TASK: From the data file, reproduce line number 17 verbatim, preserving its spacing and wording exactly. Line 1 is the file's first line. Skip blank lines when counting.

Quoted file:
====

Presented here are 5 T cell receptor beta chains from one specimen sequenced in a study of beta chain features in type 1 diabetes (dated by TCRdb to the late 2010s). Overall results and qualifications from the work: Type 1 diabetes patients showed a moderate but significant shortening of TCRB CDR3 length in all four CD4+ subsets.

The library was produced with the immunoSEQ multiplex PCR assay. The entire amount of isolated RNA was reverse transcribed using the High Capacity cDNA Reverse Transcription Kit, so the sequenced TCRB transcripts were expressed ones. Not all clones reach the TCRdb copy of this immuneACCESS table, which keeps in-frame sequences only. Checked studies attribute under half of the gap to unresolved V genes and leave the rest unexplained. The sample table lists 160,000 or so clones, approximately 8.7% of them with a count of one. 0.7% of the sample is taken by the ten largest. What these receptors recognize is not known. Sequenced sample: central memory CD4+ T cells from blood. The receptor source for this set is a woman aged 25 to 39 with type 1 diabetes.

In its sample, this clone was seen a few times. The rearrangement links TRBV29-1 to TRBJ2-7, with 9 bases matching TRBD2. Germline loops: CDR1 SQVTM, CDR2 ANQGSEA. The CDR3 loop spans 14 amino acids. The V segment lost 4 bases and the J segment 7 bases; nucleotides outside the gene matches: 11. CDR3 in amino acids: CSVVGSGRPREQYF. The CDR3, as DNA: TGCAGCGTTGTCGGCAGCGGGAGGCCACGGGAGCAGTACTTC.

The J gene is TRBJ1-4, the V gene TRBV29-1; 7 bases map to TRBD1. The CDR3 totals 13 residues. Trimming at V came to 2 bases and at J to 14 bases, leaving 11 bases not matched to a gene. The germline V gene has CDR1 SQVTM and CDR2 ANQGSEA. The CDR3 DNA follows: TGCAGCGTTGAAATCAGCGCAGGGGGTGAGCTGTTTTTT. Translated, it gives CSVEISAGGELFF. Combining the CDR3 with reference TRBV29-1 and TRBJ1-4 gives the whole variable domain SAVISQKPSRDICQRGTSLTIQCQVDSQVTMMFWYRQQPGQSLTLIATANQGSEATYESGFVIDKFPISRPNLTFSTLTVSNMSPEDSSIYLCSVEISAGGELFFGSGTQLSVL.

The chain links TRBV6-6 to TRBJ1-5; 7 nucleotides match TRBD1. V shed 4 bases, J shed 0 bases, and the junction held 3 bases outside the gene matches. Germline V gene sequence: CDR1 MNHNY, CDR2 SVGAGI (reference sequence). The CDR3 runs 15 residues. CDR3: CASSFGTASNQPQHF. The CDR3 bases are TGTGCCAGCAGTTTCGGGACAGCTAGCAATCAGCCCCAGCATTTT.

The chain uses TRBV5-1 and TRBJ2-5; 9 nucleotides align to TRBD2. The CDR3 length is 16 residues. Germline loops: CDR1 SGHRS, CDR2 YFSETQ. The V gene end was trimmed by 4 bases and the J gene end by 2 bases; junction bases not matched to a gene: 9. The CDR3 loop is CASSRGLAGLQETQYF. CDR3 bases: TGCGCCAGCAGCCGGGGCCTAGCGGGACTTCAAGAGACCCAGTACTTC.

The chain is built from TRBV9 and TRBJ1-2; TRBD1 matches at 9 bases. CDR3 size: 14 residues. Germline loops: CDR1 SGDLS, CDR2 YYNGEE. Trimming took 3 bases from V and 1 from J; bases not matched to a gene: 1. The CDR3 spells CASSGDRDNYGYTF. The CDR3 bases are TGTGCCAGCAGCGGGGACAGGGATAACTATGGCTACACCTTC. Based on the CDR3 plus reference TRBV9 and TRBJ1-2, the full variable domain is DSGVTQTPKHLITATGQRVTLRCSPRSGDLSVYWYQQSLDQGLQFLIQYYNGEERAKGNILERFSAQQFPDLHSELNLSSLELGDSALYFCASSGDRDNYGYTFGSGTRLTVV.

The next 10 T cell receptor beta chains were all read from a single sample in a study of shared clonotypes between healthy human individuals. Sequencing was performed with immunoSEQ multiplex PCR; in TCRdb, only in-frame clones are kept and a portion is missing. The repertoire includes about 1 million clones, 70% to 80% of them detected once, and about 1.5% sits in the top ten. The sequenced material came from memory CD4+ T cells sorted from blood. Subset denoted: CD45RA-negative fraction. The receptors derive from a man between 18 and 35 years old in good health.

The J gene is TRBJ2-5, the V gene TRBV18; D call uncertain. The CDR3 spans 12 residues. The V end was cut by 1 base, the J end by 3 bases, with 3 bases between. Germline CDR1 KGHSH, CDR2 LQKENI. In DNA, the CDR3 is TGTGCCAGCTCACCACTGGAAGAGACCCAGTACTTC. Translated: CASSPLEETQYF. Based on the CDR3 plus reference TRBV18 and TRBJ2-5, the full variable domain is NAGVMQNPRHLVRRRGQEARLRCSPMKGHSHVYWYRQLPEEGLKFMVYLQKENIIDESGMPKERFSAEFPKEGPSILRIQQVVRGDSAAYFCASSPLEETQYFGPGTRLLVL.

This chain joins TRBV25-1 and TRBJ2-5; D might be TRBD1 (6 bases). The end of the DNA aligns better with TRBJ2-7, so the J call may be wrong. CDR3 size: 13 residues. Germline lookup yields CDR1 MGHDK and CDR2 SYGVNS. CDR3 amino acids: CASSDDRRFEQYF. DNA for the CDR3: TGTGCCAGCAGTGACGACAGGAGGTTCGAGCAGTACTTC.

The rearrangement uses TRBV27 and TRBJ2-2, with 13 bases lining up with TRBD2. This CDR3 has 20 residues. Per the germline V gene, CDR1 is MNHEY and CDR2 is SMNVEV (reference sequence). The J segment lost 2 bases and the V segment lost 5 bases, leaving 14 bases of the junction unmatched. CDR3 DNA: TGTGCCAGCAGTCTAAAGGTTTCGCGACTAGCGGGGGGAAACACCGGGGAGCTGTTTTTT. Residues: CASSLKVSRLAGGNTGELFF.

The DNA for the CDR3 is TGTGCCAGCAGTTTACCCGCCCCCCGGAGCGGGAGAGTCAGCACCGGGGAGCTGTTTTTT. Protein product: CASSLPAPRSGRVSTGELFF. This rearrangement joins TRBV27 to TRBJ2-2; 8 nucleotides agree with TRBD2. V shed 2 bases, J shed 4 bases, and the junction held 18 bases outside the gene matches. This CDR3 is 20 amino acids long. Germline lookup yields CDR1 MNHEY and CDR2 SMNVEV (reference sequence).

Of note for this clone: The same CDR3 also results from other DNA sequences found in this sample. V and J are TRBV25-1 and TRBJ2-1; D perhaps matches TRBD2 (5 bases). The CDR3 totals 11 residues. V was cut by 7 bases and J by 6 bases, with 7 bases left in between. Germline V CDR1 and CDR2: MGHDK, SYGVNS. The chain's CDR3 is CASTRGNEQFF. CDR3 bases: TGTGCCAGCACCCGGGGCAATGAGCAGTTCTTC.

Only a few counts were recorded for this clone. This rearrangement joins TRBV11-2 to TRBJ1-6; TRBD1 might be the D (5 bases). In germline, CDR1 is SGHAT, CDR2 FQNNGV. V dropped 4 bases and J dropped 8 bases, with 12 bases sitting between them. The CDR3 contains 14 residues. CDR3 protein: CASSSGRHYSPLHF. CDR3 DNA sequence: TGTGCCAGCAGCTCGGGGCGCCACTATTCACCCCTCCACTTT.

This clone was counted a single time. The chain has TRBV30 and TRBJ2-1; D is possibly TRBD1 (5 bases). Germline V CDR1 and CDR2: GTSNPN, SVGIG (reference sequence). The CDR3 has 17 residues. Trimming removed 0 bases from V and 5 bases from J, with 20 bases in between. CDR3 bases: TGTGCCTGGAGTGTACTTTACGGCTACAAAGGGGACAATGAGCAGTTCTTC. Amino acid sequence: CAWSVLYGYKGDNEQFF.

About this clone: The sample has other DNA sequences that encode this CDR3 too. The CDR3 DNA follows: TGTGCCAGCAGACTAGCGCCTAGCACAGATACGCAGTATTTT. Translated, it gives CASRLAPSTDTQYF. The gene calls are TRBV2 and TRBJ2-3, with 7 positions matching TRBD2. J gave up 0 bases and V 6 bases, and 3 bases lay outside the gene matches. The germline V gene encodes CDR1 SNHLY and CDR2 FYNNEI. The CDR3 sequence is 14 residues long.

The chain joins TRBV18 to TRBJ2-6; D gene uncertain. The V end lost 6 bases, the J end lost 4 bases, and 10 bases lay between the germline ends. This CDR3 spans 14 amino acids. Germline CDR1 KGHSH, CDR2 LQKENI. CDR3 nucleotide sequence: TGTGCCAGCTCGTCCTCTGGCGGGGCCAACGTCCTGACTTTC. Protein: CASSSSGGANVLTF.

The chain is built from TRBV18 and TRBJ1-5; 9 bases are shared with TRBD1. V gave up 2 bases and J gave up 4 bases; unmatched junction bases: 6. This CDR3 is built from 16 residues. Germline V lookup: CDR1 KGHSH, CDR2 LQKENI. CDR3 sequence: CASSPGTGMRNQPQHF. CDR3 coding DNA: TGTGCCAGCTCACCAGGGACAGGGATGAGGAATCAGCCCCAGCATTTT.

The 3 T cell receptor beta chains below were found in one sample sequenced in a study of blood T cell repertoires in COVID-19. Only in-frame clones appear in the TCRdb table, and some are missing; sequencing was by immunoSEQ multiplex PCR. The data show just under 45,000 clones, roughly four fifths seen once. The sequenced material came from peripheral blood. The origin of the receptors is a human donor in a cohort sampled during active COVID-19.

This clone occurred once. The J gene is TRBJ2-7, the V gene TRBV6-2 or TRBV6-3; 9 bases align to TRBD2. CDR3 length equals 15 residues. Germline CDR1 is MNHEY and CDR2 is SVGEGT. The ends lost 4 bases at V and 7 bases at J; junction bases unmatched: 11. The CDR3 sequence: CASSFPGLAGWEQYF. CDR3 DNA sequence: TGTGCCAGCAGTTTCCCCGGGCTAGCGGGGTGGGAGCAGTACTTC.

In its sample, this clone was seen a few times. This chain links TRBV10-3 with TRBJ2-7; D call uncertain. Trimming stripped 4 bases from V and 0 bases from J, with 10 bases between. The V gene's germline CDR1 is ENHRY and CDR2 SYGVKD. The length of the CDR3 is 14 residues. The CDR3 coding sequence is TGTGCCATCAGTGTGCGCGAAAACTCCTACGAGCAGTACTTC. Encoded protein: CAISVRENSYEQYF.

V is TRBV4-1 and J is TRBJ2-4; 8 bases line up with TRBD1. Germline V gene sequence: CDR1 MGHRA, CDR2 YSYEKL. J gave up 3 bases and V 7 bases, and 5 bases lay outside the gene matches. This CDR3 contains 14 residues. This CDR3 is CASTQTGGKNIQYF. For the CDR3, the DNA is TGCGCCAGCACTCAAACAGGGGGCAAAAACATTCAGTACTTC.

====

The chain joins TRBV18 to TRBJ2-6; D gene uncertain. The V end lost 6 bases, the J end lost 4 bases, and 10 bases lay between the germline ends. This CDR3 spans 14 amino acids. Germline CDR1 KGHSH, CDR2 LQKENI. CDR3 nucleotide sequence: TGTGCCAGCTCGTCCTCTGGCGGGGCCAACGTCCTGACTTTC. Protein: CASSSSGGANVLTF.